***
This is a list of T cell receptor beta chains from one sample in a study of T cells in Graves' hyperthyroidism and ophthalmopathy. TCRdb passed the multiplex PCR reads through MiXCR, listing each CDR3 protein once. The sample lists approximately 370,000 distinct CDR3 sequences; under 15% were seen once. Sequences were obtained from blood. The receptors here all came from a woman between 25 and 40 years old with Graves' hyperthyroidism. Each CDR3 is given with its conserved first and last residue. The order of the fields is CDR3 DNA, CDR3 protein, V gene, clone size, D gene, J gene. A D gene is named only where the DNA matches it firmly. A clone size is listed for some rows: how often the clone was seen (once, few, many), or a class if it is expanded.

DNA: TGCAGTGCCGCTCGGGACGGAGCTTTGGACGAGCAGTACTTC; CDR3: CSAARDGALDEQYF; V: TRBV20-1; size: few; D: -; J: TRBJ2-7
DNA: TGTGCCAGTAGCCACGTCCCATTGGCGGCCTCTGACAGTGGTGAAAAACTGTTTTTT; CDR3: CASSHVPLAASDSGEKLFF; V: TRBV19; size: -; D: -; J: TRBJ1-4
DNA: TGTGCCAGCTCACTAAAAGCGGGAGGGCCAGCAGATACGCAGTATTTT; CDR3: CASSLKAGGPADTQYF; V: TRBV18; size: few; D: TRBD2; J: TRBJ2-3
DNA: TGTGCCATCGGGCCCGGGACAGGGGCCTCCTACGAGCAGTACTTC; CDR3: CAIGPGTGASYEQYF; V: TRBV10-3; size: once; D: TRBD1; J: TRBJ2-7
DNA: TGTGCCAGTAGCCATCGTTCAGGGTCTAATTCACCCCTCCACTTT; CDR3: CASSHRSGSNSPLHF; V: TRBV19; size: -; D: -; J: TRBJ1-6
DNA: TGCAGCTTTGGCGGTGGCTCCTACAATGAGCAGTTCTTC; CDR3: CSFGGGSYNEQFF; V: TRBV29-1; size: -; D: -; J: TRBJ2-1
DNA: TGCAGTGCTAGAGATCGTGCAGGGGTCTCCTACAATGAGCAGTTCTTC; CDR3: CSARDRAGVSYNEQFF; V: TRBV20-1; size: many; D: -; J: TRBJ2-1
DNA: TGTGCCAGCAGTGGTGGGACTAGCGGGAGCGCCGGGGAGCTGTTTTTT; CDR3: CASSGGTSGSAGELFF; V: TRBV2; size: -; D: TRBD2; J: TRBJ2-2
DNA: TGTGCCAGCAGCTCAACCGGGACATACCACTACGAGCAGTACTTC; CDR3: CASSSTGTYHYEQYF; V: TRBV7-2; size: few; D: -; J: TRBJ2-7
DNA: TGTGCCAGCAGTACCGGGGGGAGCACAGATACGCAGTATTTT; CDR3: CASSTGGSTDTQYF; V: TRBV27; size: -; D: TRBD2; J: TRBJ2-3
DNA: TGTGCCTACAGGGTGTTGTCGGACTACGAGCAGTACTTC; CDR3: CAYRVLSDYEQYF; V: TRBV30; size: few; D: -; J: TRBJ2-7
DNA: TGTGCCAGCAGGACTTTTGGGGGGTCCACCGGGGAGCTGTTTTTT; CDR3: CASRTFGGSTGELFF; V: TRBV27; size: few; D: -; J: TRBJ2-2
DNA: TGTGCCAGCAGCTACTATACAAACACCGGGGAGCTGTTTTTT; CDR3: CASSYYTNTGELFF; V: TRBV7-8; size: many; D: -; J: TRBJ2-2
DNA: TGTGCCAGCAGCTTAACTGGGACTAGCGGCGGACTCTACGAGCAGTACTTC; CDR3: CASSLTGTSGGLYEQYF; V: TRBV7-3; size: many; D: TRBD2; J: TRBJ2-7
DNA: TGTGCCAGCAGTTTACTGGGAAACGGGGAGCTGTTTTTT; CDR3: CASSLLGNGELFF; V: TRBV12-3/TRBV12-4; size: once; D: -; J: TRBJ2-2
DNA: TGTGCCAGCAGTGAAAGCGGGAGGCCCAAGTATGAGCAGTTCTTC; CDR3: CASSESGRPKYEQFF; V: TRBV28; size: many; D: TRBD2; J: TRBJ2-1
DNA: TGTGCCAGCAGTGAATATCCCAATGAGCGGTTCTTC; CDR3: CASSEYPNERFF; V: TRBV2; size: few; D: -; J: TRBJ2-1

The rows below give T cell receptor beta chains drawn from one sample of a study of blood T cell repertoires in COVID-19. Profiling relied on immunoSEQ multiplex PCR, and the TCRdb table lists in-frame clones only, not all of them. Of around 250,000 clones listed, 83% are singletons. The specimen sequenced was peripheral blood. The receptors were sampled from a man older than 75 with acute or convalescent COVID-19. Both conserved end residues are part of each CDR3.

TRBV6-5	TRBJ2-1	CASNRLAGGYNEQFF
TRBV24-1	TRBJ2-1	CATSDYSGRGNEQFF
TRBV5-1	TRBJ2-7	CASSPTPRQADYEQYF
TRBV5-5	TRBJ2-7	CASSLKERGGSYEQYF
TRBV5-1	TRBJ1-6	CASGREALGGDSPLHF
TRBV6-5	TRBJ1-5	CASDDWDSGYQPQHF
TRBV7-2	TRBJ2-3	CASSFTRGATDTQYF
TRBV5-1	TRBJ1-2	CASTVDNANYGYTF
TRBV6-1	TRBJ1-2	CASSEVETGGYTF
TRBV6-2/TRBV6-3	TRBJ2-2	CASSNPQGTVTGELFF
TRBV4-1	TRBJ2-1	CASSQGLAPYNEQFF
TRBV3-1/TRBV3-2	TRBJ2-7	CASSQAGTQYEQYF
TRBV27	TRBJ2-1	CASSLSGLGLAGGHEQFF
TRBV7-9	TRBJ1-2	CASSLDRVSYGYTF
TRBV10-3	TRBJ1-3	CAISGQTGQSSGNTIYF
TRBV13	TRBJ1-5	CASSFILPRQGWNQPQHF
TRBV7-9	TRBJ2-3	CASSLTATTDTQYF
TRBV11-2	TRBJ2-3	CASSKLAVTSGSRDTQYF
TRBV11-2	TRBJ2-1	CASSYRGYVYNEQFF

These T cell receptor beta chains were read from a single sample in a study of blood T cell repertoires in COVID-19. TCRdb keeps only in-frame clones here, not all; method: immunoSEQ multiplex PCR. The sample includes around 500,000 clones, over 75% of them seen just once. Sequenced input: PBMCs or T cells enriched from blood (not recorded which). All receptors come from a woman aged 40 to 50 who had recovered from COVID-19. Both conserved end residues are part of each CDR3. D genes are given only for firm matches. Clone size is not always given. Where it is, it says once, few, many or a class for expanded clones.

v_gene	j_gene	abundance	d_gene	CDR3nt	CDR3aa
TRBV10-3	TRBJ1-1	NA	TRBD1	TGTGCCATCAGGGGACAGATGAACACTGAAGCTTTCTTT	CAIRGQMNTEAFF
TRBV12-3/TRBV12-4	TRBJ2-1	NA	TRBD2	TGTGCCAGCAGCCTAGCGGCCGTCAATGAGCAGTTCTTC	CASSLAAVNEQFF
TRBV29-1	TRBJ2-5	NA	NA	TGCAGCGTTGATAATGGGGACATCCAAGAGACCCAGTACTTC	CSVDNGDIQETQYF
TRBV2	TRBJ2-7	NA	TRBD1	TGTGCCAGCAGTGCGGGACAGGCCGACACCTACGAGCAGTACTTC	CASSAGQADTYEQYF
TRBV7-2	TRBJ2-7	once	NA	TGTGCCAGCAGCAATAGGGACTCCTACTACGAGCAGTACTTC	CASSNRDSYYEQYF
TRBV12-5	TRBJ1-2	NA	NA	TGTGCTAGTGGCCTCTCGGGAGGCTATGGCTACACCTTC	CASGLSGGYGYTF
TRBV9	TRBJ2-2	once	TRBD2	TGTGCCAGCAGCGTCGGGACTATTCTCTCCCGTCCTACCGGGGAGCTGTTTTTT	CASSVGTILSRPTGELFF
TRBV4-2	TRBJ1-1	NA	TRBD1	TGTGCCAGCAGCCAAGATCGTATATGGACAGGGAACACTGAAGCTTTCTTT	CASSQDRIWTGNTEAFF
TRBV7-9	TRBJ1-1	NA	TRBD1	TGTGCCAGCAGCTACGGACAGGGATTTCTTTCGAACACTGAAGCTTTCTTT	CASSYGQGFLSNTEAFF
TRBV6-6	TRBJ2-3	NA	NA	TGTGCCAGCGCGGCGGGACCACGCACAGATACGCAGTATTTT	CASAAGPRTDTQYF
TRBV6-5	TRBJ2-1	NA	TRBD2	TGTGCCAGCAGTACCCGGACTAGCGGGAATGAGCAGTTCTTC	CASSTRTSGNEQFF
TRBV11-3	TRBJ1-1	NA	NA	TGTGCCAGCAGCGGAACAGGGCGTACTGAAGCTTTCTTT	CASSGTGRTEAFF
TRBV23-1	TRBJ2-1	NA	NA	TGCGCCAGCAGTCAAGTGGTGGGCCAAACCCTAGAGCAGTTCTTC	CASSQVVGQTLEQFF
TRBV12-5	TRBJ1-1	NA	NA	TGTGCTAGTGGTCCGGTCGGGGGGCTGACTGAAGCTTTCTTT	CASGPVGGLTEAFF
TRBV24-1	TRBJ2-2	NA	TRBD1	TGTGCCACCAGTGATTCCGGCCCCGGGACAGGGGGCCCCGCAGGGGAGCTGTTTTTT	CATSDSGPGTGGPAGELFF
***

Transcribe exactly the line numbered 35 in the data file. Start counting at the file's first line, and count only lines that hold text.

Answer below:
TRBV13	TRBJ1-5	CASSFILPRQGWNQPQHF